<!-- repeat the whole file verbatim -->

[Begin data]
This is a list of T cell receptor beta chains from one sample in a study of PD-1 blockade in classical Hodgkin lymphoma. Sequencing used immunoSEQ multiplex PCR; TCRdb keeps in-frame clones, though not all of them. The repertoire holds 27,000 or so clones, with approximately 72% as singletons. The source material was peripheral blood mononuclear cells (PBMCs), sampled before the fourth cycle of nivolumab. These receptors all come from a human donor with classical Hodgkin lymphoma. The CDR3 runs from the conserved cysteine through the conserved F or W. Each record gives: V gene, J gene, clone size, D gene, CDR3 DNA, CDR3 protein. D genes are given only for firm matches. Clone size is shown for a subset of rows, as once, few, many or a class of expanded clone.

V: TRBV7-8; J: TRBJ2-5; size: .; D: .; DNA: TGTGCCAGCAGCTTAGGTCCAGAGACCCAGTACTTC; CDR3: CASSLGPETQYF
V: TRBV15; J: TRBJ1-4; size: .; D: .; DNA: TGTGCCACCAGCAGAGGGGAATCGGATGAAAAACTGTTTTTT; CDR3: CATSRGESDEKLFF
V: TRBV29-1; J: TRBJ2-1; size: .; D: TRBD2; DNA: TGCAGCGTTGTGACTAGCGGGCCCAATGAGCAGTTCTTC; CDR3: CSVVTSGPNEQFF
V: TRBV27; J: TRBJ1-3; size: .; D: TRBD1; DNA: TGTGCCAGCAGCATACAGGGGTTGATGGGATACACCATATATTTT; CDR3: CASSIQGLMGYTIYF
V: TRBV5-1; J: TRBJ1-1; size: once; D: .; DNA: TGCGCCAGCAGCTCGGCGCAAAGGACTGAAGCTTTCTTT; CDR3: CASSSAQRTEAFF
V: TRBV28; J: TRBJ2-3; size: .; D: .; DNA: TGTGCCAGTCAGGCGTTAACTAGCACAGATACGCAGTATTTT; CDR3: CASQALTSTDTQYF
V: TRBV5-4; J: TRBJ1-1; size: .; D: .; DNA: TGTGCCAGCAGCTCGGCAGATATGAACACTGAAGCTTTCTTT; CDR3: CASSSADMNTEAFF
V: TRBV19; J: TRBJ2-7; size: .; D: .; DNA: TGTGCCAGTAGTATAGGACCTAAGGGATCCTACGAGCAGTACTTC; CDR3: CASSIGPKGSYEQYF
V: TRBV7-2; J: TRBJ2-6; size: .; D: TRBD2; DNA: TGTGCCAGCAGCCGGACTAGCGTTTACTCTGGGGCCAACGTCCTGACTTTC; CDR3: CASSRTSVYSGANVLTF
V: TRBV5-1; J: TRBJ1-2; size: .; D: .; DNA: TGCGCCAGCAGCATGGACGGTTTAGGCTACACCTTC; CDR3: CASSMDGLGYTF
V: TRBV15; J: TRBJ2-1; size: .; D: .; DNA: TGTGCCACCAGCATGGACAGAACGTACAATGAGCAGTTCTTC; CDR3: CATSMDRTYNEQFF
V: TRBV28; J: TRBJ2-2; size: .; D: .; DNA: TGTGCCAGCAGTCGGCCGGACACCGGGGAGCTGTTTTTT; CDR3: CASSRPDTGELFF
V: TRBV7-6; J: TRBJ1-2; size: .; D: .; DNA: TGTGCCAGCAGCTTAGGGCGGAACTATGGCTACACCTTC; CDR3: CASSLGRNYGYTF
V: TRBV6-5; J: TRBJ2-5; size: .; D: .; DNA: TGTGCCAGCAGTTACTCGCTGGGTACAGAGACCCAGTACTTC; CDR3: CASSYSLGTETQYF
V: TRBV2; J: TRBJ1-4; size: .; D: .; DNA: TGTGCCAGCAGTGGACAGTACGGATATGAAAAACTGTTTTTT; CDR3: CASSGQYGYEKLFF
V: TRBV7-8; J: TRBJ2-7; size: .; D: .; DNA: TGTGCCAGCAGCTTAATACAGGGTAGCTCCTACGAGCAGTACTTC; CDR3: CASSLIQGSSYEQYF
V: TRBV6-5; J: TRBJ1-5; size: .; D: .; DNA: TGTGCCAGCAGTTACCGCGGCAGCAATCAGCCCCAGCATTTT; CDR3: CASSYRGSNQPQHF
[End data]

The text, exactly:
This is a list of T cell receptor beta chains from one sample in a study of PD-1 blockade in classical Hodgkin lymphoma. Sequencing used immunoSEQ multiplex PCR; TCRdb keeps in-frame clones, though not all of them. The repertoire holds 27,000 or so clones, with approximately 72% as singletons. The source material was peripheral blood mononuclear cells (PBMCs), sampled before the fourth cycle of nivolumab. These receptors all come from a human donor with classical Hodgkin lymphoma. The CDR3 runs from the conserved cysteine through the conserved F or W. Each record gives: V gene, J gene, clone size, D gene, CDR3 DNA, CDR3 protein. D genes are given only for firm matches. Clone size is shown for a subset of rows, as once, few, many or a class of expanded clone.

V: TRBV7-8; J: TRBJ2-5; size: .; D: .; DNA: TGTGCCAGCAGCTTAGGTCCAGAGACCCAGTACTTC; CDR3: CASSLGPETQYF
V: TRBV15; J: TRBJ1-4; size: .; D: .; DNA: TGTGCCACCAGCAGAGGGGAATCGGATGAAAAACTGTTTTTT; CDR3: CATSRGESDEKLFF
V: TRBV29-1; J: TRBJ2-1; size: .; D: TRBD2; DNA: TGCAGCGTTGTGACTAGCGGGCCCAATGAGCAGTTCTTC; CDR3: CSVVTSGPNEQFF
V: TRBV27; J: TRBJ1-3; size: .; D: TRBD1; DNA: TGTGCCAGCAGCATACAGGGGTTGATGGGATACACCATATATTTT; CDR3: CASSIQGLMGYTIYF
V: TRBV5-1; J: TRBJ1-1; size: once; D: .; DNA: TGCGCCAGCAGCTCGGCGCAAAGGACTGAAGCTTTCTTT; CDR3: CASSSAQRTEAFF
V: TRBV28; J: TRBJ2-3; size: .; D: .; DNA: TGTGCCAGTCAGGCGTTAACTAGCACAGATACGCAGTATTTT; CDR3: CASQALTSTDTQYF
V: TRBV5-4; J: TRBJ1-1; size: .; D: .; DNA: TGTGCCAGCAGCTCGGCAGATATGAACACTGAAGCTTTCTTT; CDR3: CASSSADMNTEAFF
V: TRBV19; J: TRBJ2-7; size: .; D: .; DNA: TGTGCCAGTAGTATAGGACCTAAGGGATCCTACGAGCAGTACTTC; CDR3: CASSIGPKGSYEQYF
V: TRBV7-2; J: TRBJ2-6; size: .; D: TRBD2; DNA: TGTGCCAGCAGCCGGACTAGCGTTTACTCTGGGGCCAACGTCCTGACTTTC; CDR3: CASSRTSVYSGANVLTF
V: TRBV5-1; J: TRBJ1-2; size: .; D: .; DNA: TGCGCCAGCAGCATGGACGGTTTAGGCTACACCTTC; CDR3: CASSMDGLGYTF
V: TRBV15; J: TRBJ2-1; size: .; D: .; DNA: TGTGCCACCAGCATGGACAGAACGTACAATGAGCAGTTCTTC; CDR3: CATSMDRTYNEQFF
V: TRBV28; J: TRBJ2-2; size: .; D: .; DNA: TGTGCCAGCAGTCGGCCGGACACCGGGGAGCTGTTTTTT; CDR3: CASSRPDTGELFF
V: TRBV7-6; J: TRBJ1-2; size: .; D: .; DNA: TGTGCCAGCAGCTTAGGGCGGAACTATGGCTACACCTTC; CDR3: CASSLGRNYGYTF
V: TRBV6-5; J: TRBJ2-5; size: .; D: .; DNA: TGTGCCAGCAGTTACTCGCTGGGTACAGAGACCCAGTACTTC; CDR3: CASSYSLGTETQYF
V: TRBV2; J: TRBJ1-4; size: .; D: .; DNA: TGTGCCAGCAGTGGACAGTACGGATATGAAAAACTGTTTTTT; CDR3: CASSGQYGYEKLFF
V: TRBV7-8; J: TRBJ2-7; size: .; D: .; DNA: TGTGCCAGCAGCTTAATACAGGGTAGCTCCTACGAGCAGTACTTC; CDR3: CASSLIQGSSYEQYF
V: TRBV6-5; J: TRBJ1-5; size: .; D: .; DNA: TGTGCCAGCAGTTACCGCGGCAGCAATCAGCCCCAGCATTTT; CDR3: CASSYRGSNQPQHF